Drawn from projects involving youth working in the United States and Latin America, three case studies will focus on technology as mediator for the “re-presentation” of the world by learner-teachers, and the facilitation of that process by the teacher-learner. Project work with digital photography and video as tools for digital literacy development will be highlighted.
Using a method of digital literacy development that is grounded in the lived situation of the learners shifts the focus from technology as subject to that of technology as a means of expression and communication. Embedding technical learning in a larger social context provides an approach to digital literacy learning that places the instructor in a position of peer – with each participant engaging in teaching and learning. The instructor holds the concrete practices that will enable learners to fully utilize technology for dialog and creation. The learners hold the as yet articulated “re-presentation” of subject that will flow through the tools. In this way the disequilibrium present in traditional teacher learner relationships can be unseated and new ways of working and learning become possible.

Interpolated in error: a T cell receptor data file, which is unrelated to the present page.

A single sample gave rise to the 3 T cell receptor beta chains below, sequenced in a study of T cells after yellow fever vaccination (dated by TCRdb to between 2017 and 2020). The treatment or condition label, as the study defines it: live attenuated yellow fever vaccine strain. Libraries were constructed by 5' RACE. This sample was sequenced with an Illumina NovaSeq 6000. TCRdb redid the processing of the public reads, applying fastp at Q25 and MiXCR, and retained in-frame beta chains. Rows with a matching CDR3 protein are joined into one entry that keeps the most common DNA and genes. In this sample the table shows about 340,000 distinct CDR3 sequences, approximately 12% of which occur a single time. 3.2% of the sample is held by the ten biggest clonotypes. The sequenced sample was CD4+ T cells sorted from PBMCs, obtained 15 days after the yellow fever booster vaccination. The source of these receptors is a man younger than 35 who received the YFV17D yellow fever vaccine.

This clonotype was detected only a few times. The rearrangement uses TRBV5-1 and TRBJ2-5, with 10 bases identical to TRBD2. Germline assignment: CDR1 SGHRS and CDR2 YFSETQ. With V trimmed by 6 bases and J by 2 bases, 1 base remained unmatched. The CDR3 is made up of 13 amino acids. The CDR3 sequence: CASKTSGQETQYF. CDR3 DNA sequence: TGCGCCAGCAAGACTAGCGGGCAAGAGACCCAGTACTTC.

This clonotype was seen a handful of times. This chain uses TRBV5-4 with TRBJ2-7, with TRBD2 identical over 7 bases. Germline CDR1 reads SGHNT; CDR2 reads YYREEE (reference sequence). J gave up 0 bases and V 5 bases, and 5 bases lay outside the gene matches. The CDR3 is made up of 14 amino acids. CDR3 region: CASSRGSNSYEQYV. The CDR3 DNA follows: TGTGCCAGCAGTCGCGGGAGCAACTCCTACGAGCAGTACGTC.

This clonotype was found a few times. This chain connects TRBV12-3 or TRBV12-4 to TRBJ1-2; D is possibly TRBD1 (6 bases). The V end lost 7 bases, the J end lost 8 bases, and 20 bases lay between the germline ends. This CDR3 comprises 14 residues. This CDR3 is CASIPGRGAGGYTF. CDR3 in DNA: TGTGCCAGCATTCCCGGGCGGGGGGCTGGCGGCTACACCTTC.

Each of the three presented case studies will expand on this vision and illustrate effective practices for approaching digital literacy training in this way. By exploring a variety of learning contexts and a diversity of participants the underlying principles will be illustrated. The range of technologies employed as tools for the organized, systematized and developed “re-presentation” of topics and materials rising from the learners will be discussed.